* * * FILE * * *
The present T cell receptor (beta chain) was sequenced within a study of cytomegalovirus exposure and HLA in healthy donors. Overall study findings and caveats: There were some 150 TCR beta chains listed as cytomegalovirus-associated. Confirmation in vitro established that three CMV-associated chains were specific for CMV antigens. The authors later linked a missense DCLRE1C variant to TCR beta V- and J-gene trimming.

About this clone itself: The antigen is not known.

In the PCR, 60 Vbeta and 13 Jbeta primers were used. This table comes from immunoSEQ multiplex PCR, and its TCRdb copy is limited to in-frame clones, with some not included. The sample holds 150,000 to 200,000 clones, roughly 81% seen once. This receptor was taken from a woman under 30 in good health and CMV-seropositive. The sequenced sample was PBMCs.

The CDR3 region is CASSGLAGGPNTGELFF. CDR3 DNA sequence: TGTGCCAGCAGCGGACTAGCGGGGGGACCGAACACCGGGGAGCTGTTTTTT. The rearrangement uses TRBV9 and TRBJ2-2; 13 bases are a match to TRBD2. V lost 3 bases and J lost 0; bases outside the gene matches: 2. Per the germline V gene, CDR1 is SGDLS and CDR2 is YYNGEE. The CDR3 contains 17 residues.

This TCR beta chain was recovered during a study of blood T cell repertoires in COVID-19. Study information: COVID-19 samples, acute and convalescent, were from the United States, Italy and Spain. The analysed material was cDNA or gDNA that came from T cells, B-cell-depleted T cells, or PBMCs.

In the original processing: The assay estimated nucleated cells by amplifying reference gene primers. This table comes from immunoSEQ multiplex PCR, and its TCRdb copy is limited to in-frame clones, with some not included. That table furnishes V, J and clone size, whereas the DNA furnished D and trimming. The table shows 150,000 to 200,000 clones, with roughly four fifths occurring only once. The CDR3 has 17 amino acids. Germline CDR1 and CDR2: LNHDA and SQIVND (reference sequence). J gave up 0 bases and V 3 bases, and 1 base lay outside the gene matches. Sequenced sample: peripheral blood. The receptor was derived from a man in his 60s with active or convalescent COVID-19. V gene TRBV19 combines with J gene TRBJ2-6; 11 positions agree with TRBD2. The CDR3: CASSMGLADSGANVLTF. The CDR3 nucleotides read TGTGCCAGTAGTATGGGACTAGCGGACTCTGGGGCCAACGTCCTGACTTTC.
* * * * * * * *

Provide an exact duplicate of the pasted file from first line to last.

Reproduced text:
The present T cell receptor (beta chain) was sequenced within a study of cytomegalovirus exposure and HLA in healthy donors. Overall study findings and caveats: There were some 150 TCR beta chains listed as cytomegalovirus-associated. Confirmation in vitro established that three CMV-associated chains were specific for CMV antigens. The authors later linked a missense DCLRE1C variant to TCR beta V- and J-gene trimming.

About this clone itself: The antigen is not known.

In the PCR, 60 Vbeta and 13 Jbeta primers were used. This table comes from immunoSEQ multiplex PCR, and its TCRdb copy is limited to in-frame clones, with some not included. The sample holds 150,000 to 200,000 clones, roughly 81% seen once. This receptor was taken from a woman under 30 in good health and CMV-seropositive. The sequenced sample was PBMCs.

The CDR3 region is CASSGLAGGPNTGELFF. CDR3 DNA sequence: TGTGCCAGCAGCGGACTAGCGGGGGGACCGAACACCGGGGAGCTGTTTTTT. The rearrangement uses TRBV9 and TRBJ2-2; 13 bases are a match to TRBD2. V lost 3 bases and J lost 0; bases outside the gene matches: 2. Per the germline V gene, CDR1 is SGDLS and CDR2 is YYNGEE. The CDR3 contains 17 residues.

This TCR beta chain was recovered during a study of blood T cell repertoires in COVID-19. Study information: COVID-19 samples, acute and convalescent, were from the United States, Italy and Spain. The analysed material was cDNA or gDNA that came from T cells, B-cell-depleted T cells, or PBMCs.

In the original processing: The assay estimated nucleated cells by amplifying reference gene primers. This table comes from immunoSEQ multiplex PCR, and its TCRdb copy is limited to in-frame clones, with some not included. That table furnishes V, J and clone size, whereas the DNA furnished D and trimming. The table shows 150,000 to 200,000 clones, with roughly four fifths occurring only once. The CDR3 has 17 amino acids. Germline CDR1 and CDR2: LNHDA and SQIVND (reference sequence). J gave up 0 bases and V 3 bases, and 1 base lay outside the gene matches. Sequenced sample: peripheral blood. The receptor was derived from a man in his 60s with active or convalescent COVID-19. V gene TRBV19 combines with J gene TRBJ2-6; 11 positions agree with TRBD2. The CDR3: CASSMGLADSGANVLTF. The CDR3 nucleotides read TGTGCCAGTAGTATGGGACTAGCGGACTCTGGGGCCAACGTCCTGACTTTC.